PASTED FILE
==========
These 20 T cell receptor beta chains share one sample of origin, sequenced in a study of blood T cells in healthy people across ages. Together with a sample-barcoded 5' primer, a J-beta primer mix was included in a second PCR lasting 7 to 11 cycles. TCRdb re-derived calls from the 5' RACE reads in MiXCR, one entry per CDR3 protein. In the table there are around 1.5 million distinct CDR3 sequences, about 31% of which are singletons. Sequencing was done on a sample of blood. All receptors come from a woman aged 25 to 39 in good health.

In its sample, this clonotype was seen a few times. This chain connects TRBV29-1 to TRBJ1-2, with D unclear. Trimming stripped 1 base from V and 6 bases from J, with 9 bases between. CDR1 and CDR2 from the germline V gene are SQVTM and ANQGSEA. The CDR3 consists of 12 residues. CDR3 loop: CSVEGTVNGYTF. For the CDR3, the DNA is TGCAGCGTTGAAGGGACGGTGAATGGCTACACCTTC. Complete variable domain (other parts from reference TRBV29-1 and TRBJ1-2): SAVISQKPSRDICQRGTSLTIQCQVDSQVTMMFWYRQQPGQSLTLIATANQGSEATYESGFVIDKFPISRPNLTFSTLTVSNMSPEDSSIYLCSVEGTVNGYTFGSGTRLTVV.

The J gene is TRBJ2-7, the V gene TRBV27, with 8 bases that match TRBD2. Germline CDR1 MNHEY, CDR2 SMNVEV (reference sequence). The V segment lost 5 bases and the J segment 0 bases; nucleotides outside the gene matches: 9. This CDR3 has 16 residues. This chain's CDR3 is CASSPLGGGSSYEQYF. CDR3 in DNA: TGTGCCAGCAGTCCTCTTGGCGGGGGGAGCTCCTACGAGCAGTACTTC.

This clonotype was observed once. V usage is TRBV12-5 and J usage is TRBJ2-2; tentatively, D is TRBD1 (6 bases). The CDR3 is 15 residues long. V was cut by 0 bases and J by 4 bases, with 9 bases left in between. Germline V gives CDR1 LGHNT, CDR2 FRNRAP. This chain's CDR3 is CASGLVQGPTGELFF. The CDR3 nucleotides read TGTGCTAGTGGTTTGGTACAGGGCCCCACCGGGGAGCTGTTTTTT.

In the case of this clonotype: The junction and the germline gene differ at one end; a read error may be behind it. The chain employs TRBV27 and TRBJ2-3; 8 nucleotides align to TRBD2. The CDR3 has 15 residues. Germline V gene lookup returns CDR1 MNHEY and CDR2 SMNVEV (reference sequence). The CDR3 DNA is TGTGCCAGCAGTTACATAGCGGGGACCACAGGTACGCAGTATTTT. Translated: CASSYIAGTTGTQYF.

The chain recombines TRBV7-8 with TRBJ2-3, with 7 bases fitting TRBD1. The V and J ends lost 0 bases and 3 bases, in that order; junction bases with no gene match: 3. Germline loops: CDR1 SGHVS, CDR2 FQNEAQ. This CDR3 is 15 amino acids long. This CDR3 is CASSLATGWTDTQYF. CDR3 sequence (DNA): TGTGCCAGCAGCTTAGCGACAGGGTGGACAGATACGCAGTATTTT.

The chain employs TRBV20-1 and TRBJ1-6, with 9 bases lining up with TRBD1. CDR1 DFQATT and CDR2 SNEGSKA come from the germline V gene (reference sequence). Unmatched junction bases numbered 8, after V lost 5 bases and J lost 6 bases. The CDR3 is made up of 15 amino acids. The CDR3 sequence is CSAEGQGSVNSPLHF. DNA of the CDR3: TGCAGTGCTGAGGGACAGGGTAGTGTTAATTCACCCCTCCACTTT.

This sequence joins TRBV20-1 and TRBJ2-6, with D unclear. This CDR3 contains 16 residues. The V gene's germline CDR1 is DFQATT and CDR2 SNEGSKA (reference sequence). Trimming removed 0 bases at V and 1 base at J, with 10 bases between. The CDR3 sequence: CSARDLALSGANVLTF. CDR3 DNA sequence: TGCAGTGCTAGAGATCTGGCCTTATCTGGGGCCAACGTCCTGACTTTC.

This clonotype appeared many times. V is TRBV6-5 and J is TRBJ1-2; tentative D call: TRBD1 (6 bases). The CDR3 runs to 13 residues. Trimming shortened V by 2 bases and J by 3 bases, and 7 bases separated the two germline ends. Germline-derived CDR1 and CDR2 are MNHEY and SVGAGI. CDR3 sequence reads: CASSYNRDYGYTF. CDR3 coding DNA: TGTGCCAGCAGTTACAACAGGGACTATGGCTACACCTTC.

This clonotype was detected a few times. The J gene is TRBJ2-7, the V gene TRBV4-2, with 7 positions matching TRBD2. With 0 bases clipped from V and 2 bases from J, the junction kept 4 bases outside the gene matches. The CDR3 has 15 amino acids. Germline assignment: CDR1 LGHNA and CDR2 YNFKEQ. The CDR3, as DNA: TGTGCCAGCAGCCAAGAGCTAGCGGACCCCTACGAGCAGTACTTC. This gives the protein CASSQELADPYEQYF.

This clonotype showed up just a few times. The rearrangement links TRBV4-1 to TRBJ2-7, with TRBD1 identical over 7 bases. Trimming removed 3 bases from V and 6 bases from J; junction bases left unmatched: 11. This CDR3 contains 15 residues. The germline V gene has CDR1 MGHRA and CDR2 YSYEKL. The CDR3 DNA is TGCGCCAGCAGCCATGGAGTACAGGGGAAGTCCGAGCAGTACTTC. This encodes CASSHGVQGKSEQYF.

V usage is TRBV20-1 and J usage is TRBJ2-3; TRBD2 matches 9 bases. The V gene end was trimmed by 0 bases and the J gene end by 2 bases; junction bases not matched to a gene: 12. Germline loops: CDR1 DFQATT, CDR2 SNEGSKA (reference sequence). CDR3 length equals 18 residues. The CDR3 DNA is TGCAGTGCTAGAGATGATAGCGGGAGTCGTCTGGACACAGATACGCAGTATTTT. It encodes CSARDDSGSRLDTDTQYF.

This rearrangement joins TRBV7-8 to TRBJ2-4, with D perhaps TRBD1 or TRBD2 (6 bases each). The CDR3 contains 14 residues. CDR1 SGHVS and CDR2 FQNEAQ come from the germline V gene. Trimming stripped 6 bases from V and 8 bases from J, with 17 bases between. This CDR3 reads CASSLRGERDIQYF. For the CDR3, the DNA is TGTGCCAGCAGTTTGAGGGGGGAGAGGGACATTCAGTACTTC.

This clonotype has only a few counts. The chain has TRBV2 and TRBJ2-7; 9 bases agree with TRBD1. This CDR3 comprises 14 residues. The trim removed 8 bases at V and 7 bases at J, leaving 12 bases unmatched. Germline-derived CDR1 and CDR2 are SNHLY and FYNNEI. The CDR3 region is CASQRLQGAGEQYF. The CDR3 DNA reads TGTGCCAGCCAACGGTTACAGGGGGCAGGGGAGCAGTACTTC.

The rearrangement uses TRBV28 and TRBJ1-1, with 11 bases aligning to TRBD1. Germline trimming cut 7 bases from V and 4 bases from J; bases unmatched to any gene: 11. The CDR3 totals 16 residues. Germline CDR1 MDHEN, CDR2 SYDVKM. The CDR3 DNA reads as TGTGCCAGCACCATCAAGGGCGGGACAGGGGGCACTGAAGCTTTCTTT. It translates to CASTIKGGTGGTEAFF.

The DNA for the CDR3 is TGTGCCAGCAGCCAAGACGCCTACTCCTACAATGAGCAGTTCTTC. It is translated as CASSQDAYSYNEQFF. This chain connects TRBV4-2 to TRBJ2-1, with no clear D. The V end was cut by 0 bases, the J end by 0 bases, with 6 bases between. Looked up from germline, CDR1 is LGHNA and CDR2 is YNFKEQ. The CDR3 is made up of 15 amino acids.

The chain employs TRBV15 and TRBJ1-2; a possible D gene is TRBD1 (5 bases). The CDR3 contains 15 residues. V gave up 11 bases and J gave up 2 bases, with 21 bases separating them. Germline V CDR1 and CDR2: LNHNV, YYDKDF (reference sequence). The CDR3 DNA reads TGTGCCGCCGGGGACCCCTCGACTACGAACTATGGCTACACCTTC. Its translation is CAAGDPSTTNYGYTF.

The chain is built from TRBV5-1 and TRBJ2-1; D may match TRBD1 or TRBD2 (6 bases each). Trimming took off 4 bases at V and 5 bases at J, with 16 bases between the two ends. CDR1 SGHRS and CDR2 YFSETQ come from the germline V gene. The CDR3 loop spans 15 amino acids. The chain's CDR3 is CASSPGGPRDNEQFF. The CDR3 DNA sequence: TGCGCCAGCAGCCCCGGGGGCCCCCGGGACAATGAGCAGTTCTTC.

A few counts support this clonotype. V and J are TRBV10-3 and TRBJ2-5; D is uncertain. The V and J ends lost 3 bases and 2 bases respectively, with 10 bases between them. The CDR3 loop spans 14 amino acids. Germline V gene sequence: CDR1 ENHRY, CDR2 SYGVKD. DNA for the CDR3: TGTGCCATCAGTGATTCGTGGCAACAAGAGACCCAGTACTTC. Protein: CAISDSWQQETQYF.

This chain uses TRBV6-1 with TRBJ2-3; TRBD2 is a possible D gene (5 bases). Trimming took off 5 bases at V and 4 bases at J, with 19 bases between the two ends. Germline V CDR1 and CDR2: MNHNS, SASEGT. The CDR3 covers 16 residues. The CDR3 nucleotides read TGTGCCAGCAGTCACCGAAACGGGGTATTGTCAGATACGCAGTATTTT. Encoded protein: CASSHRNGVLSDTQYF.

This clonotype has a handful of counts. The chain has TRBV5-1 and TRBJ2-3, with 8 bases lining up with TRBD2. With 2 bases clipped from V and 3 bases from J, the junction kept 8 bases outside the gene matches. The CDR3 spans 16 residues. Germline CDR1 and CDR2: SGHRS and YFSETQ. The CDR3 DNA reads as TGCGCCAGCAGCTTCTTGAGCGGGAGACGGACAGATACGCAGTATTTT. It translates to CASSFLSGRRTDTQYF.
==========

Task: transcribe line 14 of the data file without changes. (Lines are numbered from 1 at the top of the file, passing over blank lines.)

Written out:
This clonotype has only a few counts. The chain has TRBV2 and TRBJ2-7; 9 bases agree with TRBD1. This CDR3 comprises 14 residues. The trim removed 8 bases at V and 7 bases at J, leaving 12 bases unmatched. Germline-derived CDR1 and CDR2 are SNHLY and FYNNEI. The CDR3 region is CASQRLQGAGEQYF. The CDR3 DNA reads TGTGCCAGCCAACGGTTACAGGGGGCAGGGGAGCAGTACTTC.